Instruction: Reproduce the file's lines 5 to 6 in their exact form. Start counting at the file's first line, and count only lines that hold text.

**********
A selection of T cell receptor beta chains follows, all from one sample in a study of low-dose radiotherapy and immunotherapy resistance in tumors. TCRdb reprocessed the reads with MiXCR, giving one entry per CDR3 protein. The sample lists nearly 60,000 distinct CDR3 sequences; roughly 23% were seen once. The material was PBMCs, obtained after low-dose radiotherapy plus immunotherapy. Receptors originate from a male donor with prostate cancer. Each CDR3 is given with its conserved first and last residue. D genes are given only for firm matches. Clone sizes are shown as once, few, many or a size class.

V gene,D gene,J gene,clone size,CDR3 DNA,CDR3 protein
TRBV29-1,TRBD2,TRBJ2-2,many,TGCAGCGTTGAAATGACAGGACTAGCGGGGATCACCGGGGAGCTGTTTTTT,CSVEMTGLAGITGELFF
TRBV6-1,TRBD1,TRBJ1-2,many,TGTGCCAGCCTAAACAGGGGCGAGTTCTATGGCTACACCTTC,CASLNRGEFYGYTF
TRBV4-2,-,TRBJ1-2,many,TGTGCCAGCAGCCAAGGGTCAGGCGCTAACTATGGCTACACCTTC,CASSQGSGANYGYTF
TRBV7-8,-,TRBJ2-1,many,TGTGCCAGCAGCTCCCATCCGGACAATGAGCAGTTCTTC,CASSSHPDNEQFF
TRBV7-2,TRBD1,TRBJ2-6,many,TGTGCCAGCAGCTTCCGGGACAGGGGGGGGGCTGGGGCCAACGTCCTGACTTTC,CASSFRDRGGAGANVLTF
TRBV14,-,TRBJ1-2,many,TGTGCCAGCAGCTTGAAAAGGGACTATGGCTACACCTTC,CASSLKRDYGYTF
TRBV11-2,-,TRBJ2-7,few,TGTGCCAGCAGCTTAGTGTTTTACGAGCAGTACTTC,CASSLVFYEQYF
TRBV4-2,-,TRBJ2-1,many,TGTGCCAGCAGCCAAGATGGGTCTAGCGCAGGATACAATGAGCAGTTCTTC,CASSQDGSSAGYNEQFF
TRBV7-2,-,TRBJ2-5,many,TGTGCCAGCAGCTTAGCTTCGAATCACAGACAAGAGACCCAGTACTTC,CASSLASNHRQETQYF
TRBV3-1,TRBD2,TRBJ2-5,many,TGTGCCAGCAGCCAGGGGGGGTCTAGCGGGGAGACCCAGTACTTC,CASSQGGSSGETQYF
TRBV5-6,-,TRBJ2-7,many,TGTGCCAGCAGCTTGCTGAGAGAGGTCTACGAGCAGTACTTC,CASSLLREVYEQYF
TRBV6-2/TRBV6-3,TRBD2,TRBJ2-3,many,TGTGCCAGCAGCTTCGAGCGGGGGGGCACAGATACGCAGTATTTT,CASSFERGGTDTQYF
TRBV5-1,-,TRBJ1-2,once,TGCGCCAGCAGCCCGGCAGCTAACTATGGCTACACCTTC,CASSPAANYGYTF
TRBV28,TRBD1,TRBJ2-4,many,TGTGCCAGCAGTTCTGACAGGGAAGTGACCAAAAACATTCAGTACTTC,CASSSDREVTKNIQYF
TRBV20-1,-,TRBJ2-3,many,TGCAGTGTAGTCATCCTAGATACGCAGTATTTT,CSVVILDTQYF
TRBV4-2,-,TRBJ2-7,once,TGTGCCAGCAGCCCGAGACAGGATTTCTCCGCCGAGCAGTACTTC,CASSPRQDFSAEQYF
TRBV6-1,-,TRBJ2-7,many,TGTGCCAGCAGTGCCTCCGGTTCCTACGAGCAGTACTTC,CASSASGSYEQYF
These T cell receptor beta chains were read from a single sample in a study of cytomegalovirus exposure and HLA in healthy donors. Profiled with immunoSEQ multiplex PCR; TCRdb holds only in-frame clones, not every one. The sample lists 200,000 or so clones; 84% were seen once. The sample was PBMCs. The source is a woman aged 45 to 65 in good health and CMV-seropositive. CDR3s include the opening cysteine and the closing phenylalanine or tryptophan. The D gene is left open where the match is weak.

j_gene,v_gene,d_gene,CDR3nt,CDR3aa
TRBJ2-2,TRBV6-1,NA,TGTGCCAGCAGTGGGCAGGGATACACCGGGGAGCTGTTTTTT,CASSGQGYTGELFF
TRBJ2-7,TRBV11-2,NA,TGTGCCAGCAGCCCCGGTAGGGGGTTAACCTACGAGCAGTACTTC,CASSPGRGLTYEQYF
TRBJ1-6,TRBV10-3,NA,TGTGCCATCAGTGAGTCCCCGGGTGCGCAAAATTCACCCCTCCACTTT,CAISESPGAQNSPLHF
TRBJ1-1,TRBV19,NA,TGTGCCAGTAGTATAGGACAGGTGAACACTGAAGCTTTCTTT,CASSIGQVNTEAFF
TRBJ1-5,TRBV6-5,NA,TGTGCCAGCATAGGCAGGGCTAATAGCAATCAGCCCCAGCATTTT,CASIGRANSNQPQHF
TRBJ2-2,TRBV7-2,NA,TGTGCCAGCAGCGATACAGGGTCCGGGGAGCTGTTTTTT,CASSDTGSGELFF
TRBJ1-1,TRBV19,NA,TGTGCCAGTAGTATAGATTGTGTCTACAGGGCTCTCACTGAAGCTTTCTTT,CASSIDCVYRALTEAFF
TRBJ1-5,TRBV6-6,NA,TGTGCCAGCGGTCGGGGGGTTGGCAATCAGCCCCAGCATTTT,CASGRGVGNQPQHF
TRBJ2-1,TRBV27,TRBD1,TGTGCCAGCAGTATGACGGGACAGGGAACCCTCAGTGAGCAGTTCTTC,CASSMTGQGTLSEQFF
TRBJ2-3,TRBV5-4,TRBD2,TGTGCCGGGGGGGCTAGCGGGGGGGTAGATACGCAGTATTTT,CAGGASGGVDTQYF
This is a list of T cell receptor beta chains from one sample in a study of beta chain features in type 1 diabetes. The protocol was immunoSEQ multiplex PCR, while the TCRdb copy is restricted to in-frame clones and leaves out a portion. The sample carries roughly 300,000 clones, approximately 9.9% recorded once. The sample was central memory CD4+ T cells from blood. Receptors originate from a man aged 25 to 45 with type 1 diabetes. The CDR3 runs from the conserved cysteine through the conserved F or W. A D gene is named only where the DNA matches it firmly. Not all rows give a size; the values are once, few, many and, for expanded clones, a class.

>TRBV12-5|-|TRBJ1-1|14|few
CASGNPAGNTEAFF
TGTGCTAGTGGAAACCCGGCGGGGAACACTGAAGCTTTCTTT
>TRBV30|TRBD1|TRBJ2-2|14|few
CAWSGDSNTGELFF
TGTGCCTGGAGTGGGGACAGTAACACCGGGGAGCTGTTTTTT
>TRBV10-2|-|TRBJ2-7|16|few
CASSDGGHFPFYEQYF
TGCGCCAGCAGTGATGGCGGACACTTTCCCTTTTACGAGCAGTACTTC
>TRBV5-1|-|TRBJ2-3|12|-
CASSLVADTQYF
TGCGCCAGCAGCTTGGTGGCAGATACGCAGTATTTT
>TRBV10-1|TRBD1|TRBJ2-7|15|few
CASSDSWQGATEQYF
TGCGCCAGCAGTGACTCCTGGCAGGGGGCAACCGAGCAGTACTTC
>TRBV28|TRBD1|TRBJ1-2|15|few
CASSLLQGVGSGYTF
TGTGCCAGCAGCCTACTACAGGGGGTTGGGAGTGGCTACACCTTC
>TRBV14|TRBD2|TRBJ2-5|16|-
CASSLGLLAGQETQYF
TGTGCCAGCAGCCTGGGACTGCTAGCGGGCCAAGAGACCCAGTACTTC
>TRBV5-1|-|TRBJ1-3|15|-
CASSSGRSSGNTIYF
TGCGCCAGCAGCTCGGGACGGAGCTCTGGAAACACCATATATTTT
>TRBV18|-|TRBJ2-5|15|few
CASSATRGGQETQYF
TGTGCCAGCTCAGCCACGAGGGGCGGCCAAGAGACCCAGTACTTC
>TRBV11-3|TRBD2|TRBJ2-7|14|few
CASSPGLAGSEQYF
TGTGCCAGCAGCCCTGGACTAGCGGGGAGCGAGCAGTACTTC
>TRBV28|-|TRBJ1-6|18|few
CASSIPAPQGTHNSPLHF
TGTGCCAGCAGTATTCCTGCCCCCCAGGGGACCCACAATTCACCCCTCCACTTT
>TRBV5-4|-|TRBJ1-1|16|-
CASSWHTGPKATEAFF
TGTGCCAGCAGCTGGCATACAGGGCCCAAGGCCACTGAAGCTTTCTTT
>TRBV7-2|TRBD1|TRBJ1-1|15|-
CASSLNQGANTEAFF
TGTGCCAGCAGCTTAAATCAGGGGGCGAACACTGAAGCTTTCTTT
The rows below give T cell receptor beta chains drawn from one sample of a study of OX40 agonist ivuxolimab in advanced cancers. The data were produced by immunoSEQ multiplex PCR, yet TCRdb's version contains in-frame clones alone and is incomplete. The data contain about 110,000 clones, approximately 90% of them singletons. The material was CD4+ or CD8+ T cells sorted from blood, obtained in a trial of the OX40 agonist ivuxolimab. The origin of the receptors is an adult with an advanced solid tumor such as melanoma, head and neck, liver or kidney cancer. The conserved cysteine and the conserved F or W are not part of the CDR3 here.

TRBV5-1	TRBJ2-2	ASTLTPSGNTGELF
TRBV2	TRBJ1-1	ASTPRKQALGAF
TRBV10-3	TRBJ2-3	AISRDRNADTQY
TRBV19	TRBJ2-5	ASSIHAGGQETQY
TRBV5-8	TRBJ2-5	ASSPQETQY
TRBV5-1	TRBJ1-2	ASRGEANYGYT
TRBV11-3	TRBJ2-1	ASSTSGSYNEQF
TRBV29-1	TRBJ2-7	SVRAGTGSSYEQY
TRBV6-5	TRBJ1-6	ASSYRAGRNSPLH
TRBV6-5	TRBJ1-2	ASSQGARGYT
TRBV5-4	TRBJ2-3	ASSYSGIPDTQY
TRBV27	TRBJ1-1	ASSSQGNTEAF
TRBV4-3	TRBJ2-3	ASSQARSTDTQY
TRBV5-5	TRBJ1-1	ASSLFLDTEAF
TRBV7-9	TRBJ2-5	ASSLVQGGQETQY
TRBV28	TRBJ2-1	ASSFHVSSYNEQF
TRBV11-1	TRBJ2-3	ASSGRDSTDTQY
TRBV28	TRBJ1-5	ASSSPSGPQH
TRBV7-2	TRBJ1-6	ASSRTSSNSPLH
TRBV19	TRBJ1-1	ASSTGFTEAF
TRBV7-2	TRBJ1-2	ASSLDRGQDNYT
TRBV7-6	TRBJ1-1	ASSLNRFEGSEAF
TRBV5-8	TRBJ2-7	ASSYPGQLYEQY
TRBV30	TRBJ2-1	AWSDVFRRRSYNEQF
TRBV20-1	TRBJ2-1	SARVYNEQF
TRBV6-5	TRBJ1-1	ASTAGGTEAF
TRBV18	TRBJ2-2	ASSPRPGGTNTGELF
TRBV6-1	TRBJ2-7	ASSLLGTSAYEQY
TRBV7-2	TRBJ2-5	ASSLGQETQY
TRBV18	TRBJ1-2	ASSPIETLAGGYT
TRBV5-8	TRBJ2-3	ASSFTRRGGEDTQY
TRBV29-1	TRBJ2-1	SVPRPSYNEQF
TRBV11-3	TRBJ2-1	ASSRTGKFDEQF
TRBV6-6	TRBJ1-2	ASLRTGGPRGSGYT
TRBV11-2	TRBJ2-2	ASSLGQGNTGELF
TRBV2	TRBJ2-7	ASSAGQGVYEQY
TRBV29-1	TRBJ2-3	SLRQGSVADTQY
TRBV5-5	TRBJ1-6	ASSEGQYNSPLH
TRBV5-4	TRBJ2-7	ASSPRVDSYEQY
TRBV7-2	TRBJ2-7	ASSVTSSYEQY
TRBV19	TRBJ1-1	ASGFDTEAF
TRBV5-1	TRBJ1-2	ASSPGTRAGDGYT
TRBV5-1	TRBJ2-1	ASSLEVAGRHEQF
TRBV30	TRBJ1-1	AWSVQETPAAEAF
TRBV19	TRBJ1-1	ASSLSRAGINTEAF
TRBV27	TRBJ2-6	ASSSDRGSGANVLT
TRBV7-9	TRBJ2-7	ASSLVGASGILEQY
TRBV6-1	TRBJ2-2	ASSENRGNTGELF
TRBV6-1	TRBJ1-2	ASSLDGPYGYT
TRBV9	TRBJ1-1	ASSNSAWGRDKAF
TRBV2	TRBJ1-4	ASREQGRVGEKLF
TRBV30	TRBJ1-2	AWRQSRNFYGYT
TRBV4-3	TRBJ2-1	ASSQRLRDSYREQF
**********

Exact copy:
TRBV4-2,-,TRBJ1-2,many,TGTGCCAGCAGCCAAGGGTCAGGCGCTAACTATGGCTACACCTTC,CASSQGSGANYGYTF
TRBV7-8,-,TRBJ2-1,many,TGTGCCAGCAGCTCCCATCCGGACAATGAGCAGTTCTTC,CASSSHPDNEQFF